And btw somebody at Intel needs to be fired for designed such a POS HSF mechanism.

Sadly, mounting ANY of the popular hs/f today sucks. ALL the mounting mechanisms are the suck.

When I see "spring loaded clip" I know it is gonna be a PoS.
 

Henny

Senior member
Nov 22, 2001
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Something is seriously wrong. I bet the HSF isn't even making contact with the CPU. Don't rush out and but AS5 because that won't solve your problems. (it might give you 1/2 degree).

My E6600 is OC'd to 3.3 and I uped voltage to 1.475 and it runs about 25 degrees at idle and 34 degrees during "torture". (however I have a Scythe Infinity and lapped the CPU)

Even with a stock HSF you should not be seeing more than 50 degrees during load.

Try removing and reinatalling the HSF. You need to rotate the push pins according to the manual and seat them until you hear a click. Do it with the MB out of the system. Turn the MB over and make sure the black inner pin has gone all the way thru the inner housing.

If you didn't rotate the pins properly before assembly they won't lock in.

 

Kougar

Senior member
Apr 25, 2002
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I am running a E6300 Core 2 Duo 1.86ghz @ 3.33ghz easy. Cooling is a old Zalman 7700Cu with AC5, dual Prim95ing for a few hours will not push the temps above 50c, not once. If I understood Speedfan correctly the motherboard is anywhere from 31c to 37c, although Speedfan's 965P chipset support is still quite flakly, even with 4.29 released for the ICH8 southbridge. At idle this chip reads 31c. :D Vcore is about 1.36v.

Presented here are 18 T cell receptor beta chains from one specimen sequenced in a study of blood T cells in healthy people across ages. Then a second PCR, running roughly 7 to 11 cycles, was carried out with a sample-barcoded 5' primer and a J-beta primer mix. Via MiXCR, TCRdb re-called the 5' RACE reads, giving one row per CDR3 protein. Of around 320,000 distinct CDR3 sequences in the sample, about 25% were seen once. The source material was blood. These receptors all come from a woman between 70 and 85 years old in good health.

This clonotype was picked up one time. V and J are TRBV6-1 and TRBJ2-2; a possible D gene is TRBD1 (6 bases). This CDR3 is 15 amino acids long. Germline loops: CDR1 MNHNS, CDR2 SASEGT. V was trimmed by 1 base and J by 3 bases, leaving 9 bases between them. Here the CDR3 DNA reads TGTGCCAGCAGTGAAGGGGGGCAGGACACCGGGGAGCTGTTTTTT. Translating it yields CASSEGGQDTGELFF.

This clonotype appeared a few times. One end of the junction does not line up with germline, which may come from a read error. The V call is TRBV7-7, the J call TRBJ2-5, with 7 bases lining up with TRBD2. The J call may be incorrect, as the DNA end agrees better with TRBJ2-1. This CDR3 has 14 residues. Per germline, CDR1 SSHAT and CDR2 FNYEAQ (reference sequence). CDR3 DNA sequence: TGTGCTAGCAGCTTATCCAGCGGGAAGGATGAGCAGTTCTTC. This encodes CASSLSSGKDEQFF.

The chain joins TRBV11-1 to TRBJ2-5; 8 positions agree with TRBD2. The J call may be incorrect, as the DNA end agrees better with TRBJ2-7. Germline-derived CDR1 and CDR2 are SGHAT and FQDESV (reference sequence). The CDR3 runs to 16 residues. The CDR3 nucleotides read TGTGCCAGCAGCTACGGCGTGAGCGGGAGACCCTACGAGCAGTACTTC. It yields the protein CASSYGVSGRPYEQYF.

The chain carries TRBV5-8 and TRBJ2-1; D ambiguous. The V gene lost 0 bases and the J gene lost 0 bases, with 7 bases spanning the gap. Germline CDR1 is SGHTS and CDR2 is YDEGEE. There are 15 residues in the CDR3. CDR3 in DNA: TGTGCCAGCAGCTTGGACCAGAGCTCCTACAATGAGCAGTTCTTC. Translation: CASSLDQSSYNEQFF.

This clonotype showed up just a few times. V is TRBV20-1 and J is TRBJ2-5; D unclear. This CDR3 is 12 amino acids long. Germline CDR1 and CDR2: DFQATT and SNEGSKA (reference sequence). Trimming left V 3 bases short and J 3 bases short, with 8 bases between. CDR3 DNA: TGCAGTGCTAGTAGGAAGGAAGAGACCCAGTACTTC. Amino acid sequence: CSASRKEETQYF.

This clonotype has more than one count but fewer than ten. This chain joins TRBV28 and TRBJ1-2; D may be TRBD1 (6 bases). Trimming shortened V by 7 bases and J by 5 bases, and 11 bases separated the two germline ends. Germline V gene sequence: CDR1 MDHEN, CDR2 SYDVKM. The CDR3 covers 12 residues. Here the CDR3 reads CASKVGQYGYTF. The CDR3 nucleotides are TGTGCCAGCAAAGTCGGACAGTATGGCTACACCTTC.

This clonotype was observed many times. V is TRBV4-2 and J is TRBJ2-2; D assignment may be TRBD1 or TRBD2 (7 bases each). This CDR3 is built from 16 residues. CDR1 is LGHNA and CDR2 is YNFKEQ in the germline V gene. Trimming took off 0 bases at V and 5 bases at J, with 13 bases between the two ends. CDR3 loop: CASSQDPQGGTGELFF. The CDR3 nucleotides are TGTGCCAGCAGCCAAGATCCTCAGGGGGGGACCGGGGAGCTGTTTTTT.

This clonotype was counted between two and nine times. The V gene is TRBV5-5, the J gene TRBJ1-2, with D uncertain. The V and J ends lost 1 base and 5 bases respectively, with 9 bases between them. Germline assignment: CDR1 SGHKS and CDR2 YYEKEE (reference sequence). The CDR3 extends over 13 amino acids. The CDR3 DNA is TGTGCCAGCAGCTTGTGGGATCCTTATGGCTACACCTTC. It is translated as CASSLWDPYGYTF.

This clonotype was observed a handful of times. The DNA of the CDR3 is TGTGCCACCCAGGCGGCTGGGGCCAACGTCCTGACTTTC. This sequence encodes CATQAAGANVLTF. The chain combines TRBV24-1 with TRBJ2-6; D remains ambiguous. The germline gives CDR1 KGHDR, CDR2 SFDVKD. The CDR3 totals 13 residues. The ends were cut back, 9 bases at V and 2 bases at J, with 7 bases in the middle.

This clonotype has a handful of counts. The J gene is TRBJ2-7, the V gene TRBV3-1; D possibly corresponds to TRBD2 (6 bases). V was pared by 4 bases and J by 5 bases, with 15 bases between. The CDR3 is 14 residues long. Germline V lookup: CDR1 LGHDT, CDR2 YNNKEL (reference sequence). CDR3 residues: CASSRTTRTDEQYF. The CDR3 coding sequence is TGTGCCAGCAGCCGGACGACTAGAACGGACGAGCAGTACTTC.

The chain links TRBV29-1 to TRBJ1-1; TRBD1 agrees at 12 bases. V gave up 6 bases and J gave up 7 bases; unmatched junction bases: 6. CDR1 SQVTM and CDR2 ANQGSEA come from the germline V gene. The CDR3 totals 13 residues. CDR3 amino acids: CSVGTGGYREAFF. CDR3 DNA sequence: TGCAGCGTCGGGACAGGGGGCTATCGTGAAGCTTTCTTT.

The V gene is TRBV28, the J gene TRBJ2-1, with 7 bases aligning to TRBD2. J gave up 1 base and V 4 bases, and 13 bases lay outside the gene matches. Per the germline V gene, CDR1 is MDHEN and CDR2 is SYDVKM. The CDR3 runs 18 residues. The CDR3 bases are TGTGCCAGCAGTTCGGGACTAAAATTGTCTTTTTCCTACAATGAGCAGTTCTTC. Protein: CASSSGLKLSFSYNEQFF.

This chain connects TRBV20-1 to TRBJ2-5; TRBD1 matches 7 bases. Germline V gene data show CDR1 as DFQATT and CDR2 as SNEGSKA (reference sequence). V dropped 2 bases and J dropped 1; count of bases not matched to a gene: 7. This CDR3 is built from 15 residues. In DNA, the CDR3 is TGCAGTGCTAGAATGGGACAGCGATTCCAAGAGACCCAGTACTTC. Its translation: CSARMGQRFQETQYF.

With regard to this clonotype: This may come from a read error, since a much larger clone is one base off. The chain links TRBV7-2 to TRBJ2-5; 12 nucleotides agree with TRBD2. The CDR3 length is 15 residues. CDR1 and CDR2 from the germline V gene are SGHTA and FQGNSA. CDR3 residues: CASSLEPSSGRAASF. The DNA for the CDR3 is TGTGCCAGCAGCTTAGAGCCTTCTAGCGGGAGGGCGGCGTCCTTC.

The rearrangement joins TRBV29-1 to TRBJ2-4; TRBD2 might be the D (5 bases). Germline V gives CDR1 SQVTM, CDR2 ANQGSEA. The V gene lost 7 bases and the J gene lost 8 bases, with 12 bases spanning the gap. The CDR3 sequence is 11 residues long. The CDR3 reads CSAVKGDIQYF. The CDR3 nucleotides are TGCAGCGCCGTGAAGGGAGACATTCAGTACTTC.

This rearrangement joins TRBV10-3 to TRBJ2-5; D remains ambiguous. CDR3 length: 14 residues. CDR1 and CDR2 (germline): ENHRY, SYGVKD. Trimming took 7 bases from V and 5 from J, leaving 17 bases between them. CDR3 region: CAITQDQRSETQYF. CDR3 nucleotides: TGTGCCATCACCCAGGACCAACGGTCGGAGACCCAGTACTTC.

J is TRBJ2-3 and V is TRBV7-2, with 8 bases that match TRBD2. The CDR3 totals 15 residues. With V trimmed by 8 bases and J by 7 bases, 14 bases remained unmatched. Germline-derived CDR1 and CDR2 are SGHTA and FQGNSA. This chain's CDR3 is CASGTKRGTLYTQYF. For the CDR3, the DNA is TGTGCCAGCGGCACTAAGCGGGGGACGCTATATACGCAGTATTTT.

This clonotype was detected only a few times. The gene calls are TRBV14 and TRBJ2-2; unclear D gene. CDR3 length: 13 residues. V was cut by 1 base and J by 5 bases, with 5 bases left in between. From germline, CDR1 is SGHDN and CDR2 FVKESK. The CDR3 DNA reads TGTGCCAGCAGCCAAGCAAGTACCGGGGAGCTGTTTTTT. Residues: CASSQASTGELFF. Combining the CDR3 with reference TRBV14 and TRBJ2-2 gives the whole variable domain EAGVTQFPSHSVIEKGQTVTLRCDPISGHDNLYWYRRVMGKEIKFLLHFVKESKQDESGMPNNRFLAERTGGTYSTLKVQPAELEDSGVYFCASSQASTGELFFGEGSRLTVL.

Basically whatever y'all may think, I still say your stock coolers are not properly making contact. When one of you said that applying LOTS of Artic Silver lowered the temps, then that just tells me you needed more to fill the spacing gap that is there.

People can OC the E6300 to 3ghz on the stock cooler just fine without temps above 65c, so I am sure the cooler is not making proper contact. Ya might consider just finding a better cooler that mounts differently... and be sure to clean off all the old thermal compound! :)
 

Madellga

Senior member
Sep 9, 2004
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Check the new Thermalright SI-128. I got one and you need 30 seconds to install it, no tools required - just your fingers. Great performance also.